Dunham and her brother were very fond of their Aunt Lulu. However, because she was experiencing financial difficulties, a judge granted temporary custody of the children to their half-sister Fanny June Weir, and ordered that the children be returned to their father as soon as he could prove that he could take care of them.

Home Was Dismal

When Dunham was about five years old, her father married an Iowa schoolteacher named Annette Poindexter. They moved to Chicago and were granted custody of the children, and Dunham grew to love her step-mother. Her father bought a dry cleaning business in Chicago and all four members of the family worked there, as they lived in a few rooms in back of the business.

Family problems emerged when Albert Sr. began to physically abuse his wife and children and became increasingly violent. Consequently, Dunham longed to get away from him.

In high school, Dunham excelled in athletics. She also took dancing lessons and joined an after-school club that put on dance recitals. However, her father began demanding that she spend more time working at the dry cleaners, leaving her very little time for her extra-curricular activities.

Albert Jr., who was valedictorian of his senior class, received a scholarship and went away to college, against the wishes of his father. A short time later, Annette Dunham left her abusive husband and went to live in another part of the city. Dunham, who was still in high school, went with her. However, she was forced to continue working for her father's business, in order to help support her step-mother.

Became Scholar

Dunham began attending junior college at the age of 17. During her second and final year there, her brother convinced her to take a Civil Service exam. If she passed, he said, she could become a librarian for the city. She passed the exam, graduated from junior college and began working at the Hamilton Park Branch Library, which was in a white, middle-class, suburban district of the city. The other librarians refused to eat lunch with her because she was black. However, she was not aware of the discrimination at first, because she was just glad to be free of her father.

Following in her brother's footsteps, Dunham enrolled in the University of Chicago, where she earned a master's degree and Ph.D. in anthropology. She also took dance lessons and participated in theater productions there. To help pay for her education, she opened a dance school in 1930.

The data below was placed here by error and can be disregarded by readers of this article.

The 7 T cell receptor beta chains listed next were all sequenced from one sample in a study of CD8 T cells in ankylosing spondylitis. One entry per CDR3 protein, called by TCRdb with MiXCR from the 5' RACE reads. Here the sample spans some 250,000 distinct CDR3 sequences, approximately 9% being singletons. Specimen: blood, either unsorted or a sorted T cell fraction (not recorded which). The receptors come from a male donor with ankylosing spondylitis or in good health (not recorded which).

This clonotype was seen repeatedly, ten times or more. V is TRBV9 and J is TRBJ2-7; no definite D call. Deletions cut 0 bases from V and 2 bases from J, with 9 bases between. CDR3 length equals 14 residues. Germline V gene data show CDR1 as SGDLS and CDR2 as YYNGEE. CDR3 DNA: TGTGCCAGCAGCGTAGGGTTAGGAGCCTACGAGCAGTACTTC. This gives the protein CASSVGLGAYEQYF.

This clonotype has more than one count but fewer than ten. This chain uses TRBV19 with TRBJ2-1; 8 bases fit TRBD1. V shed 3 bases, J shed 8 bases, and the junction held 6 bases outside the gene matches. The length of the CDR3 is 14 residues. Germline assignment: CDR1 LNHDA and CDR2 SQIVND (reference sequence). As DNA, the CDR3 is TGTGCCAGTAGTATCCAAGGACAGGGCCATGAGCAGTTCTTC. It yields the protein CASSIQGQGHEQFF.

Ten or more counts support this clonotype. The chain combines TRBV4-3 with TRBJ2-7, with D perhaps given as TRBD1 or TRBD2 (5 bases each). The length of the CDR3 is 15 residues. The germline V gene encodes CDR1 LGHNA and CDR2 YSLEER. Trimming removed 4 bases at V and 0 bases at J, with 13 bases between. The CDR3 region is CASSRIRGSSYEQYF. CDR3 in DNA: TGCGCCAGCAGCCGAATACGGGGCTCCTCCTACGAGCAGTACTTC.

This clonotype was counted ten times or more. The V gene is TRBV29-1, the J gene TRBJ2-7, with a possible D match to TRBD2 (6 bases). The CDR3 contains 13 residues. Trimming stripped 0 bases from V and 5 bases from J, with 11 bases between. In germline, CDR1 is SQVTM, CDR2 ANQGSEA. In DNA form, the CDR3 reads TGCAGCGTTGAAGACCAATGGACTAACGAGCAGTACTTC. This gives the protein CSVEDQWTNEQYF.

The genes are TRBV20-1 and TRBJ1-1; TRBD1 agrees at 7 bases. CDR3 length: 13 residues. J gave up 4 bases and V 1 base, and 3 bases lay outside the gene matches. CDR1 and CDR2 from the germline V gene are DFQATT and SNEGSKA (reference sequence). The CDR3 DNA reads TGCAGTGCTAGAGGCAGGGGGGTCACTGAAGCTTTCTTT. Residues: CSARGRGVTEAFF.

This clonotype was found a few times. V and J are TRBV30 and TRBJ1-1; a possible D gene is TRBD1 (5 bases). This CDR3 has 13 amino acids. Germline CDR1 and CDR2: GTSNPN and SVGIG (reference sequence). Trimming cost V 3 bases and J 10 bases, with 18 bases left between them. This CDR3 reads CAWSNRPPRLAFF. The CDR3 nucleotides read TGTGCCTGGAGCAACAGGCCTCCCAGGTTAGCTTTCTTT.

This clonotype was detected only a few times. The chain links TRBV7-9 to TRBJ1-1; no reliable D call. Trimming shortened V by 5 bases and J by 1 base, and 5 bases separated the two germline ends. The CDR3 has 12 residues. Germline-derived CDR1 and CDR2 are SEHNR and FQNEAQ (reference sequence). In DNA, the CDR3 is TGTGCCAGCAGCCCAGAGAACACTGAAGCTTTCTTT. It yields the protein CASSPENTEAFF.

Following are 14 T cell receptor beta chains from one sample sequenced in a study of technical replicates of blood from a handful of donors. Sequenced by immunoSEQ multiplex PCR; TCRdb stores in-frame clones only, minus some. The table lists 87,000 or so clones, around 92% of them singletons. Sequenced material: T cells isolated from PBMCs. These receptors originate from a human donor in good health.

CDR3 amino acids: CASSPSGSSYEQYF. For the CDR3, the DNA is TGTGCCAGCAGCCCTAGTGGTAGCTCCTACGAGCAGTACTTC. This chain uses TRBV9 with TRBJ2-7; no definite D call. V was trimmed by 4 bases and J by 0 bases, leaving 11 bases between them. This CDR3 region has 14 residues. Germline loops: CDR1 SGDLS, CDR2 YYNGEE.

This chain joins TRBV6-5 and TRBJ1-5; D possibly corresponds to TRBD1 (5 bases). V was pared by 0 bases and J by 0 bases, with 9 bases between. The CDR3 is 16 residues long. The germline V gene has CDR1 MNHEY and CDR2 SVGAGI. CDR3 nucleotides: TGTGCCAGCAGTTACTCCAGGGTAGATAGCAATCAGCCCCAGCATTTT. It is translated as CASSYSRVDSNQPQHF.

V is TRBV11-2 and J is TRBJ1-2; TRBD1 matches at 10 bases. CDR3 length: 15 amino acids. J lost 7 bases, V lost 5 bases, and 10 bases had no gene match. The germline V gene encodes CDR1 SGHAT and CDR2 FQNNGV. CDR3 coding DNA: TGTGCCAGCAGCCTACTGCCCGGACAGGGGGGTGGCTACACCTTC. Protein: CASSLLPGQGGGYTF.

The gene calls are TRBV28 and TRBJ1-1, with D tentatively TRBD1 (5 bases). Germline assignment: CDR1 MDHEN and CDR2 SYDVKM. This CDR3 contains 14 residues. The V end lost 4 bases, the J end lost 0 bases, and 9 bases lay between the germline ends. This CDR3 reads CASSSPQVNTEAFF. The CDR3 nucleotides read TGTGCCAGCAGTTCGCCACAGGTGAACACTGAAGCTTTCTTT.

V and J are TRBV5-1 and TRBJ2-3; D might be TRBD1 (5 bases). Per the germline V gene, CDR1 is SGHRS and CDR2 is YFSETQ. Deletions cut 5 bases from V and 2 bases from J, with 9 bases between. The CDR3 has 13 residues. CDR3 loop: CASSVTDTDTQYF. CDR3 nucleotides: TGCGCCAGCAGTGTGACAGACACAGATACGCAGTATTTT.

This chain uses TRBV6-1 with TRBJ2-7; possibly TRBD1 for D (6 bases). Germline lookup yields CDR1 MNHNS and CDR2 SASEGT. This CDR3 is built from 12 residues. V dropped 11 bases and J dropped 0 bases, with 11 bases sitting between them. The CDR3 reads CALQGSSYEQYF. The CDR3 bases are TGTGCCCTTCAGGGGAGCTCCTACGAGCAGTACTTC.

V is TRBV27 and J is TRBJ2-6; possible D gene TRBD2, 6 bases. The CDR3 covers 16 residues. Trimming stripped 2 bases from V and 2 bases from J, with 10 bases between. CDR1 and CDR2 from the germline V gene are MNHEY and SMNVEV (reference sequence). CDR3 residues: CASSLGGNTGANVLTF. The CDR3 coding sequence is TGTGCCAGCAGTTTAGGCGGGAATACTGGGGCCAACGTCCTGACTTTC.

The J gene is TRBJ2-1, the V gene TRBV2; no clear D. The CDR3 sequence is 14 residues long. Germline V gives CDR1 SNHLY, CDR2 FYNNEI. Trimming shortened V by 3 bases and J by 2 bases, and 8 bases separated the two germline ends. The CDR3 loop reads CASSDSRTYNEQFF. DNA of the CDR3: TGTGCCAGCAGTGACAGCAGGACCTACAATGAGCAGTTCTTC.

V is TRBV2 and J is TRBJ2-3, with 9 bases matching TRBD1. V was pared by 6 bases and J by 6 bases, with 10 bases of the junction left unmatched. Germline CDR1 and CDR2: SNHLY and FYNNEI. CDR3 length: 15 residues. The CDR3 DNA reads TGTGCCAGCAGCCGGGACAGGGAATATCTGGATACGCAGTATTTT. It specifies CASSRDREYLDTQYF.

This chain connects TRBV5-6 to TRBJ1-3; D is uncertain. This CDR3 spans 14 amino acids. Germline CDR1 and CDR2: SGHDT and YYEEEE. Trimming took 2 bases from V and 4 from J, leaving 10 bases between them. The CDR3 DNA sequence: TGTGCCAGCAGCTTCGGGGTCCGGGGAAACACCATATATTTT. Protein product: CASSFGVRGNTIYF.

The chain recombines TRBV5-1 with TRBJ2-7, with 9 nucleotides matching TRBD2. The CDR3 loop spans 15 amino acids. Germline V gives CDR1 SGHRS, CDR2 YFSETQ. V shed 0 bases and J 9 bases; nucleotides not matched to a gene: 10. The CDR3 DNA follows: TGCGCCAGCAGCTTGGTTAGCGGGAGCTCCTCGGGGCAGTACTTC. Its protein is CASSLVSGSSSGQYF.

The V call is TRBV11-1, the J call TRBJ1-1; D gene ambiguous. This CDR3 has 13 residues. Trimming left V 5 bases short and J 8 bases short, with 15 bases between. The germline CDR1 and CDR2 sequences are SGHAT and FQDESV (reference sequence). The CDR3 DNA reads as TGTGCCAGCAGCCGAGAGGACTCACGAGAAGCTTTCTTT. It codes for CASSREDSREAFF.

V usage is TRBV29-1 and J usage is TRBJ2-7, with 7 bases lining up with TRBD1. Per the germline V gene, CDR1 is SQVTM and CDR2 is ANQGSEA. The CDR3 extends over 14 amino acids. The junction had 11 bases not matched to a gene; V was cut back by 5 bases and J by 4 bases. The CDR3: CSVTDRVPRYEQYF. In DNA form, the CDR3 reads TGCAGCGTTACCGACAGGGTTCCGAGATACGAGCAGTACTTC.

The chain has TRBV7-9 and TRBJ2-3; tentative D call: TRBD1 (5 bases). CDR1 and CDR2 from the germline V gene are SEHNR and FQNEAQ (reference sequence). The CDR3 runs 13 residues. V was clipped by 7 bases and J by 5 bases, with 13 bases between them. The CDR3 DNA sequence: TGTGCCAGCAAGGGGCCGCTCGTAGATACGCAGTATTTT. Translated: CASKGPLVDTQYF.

Researched Dances

In 1935, Dunham received a fellowship to conduct anthropological field research. She used the grant to study African-based dances in the Caribbean. She knew that each Caribbean island had its own unique form of dance. However, all of the dances had a common denominator: They all had been influenced in some way by the African slaves who had been brought there by various colonial overseers.

Dunham wanted to discover exactly what that common denominator was and which dance moves had come from Africa. She spent 18 months in the Caribbean, documenting its various dances.

Found Answer

She found that of all the Caribbean islands, the purest forms of African dance were in Haiti. She theorized that this was because Haiti had won its independence as a nation long before any other country had freed its African slaves. "Haitians ground their hips, circled their haunches, executed mesmerizing pelvic movements, and shrugged a ritual called 'zepaules, accenting their shoulders. It was all fundamental African technique, identical to what is done in, say, Dakar, and on which variations persist in African-American communities everywhere," wrote Paula Durbin in an article about Dunham that appeared in the January/February 1996 issue of Americas magazine.

Dunham fell in love with Haiti and its people, and later bought a home and opened a dance school and medical clinic on the island. She chronicled her work in the Caribbean in her book, Journey to Accompong, and wrote about her experiences in Haiti in her book, Island Possessed.